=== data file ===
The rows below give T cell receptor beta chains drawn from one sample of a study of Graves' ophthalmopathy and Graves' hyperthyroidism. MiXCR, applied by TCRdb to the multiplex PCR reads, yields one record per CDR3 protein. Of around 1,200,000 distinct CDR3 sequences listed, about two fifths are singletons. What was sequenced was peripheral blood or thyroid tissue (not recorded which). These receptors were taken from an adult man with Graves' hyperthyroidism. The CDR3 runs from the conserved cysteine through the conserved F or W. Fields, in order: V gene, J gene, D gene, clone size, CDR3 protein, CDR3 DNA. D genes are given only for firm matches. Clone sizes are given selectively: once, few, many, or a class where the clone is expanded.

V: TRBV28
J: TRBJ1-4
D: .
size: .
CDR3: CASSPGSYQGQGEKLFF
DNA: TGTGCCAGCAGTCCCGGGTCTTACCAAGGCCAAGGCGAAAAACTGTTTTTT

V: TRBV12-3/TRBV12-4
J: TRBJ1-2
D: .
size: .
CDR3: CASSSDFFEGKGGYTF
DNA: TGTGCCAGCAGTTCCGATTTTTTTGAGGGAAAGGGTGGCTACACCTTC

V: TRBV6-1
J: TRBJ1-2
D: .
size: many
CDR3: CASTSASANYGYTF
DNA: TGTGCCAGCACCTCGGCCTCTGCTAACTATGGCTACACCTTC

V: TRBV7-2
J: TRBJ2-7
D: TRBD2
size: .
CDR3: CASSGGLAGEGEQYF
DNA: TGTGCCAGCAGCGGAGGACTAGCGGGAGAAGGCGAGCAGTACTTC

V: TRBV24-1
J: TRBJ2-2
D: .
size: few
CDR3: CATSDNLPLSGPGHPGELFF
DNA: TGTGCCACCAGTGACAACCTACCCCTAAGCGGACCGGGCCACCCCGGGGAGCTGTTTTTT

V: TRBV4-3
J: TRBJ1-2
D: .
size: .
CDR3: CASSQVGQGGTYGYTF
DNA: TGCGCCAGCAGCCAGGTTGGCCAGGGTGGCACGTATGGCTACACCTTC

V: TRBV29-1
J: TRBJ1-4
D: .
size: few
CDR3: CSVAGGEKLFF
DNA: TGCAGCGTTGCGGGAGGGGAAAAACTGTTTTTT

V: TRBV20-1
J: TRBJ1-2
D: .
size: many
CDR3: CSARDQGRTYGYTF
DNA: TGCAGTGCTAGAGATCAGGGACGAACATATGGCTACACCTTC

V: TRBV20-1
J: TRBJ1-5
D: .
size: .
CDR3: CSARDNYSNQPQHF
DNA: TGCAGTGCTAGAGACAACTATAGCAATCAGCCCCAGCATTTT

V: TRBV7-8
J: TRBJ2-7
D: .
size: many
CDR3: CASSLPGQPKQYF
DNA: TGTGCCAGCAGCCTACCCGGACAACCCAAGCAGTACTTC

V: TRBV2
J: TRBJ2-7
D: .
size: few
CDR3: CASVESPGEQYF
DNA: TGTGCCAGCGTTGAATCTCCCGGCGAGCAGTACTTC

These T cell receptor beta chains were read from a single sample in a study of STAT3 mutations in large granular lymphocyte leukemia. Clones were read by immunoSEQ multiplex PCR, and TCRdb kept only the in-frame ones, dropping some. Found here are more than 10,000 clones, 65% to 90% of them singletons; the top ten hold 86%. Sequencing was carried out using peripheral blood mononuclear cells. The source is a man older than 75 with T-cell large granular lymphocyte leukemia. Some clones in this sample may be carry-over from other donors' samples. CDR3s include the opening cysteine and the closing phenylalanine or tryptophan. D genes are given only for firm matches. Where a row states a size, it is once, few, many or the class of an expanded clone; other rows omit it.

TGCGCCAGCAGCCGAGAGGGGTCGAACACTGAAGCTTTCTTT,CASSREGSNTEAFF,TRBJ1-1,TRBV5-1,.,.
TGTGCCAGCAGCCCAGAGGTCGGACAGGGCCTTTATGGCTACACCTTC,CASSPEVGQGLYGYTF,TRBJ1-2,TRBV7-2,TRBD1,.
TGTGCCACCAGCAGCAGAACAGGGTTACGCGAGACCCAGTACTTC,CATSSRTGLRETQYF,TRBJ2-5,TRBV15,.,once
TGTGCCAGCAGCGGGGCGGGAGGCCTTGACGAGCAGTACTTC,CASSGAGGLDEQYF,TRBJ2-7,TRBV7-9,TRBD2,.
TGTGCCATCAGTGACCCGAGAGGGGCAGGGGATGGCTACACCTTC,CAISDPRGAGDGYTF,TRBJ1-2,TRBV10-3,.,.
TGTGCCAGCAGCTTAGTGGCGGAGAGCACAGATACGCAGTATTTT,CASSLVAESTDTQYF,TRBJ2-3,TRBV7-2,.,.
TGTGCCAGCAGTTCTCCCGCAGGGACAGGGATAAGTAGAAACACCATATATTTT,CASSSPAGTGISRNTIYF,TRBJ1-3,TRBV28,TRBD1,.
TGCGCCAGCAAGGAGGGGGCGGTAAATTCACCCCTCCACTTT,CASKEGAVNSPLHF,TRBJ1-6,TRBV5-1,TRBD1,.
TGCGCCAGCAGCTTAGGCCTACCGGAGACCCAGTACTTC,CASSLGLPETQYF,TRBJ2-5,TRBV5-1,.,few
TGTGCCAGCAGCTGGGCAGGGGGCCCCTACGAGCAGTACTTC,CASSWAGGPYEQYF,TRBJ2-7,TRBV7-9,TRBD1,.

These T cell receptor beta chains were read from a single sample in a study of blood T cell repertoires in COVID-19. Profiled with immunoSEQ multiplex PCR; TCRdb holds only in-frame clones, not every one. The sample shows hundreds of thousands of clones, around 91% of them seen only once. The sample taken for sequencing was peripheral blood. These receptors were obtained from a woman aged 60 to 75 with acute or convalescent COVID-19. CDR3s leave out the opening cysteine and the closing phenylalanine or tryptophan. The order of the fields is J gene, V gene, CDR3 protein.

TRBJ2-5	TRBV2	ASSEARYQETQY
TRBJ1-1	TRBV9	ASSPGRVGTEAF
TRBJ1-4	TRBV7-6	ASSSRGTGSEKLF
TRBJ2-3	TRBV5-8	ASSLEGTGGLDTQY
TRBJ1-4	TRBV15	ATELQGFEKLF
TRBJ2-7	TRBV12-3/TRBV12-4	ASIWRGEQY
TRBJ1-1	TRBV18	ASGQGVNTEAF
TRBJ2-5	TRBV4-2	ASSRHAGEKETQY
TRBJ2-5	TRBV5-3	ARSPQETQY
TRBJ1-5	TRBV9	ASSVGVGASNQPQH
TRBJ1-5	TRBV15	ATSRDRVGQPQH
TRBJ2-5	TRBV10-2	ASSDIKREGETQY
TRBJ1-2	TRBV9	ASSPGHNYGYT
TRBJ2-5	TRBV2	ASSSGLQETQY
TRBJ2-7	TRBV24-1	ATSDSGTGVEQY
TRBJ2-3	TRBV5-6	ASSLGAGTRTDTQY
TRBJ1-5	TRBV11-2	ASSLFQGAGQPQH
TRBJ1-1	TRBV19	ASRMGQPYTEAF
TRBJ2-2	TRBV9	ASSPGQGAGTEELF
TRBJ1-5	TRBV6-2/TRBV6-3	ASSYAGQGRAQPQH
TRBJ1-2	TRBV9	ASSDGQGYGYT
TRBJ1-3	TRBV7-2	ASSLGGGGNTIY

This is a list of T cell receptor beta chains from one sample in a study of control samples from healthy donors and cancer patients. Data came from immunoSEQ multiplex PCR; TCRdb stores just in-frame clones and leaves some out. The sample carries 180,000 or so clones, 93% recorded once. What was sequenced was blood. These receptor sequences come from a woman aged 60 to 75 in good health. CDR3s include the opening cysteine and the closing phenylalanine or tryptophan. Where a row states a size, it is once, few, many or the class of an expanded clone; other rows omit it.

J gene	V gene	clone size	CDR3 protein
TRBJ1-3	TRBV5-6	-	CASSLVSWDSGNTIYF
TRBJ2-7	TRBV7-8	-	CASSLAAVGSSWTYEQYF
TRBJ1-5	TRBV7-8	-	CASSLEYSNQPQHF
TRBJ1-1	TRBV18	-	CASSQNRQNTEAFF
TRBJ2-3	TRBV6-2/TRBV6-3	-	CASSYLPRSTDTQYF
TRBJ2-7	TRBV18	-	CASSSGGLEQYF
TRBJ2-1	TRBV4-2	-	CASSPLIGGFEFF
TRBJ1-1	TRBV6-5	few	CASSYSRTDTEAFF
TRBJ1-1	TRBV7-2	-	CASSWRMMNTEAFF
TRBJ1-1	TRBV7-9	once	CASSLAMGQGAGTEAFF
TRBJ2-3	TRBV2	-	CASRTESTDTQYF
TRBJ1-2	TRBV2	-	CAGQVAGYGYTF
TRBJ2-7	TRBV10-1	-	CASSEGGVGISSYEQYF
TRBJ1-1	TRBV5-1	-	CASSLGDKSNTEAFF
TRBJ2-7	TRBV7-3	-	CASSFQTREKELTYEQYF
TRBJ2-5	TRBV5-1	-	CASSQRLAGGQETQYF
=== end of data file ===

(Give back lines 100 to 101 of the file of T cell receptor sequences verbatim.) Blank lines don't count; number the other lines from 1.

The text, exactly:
TRBJ1-2	TRBV9	ASSDGQGYGYT
TRBJ1-3	TRBV7-2	ASSLGGGGNTIY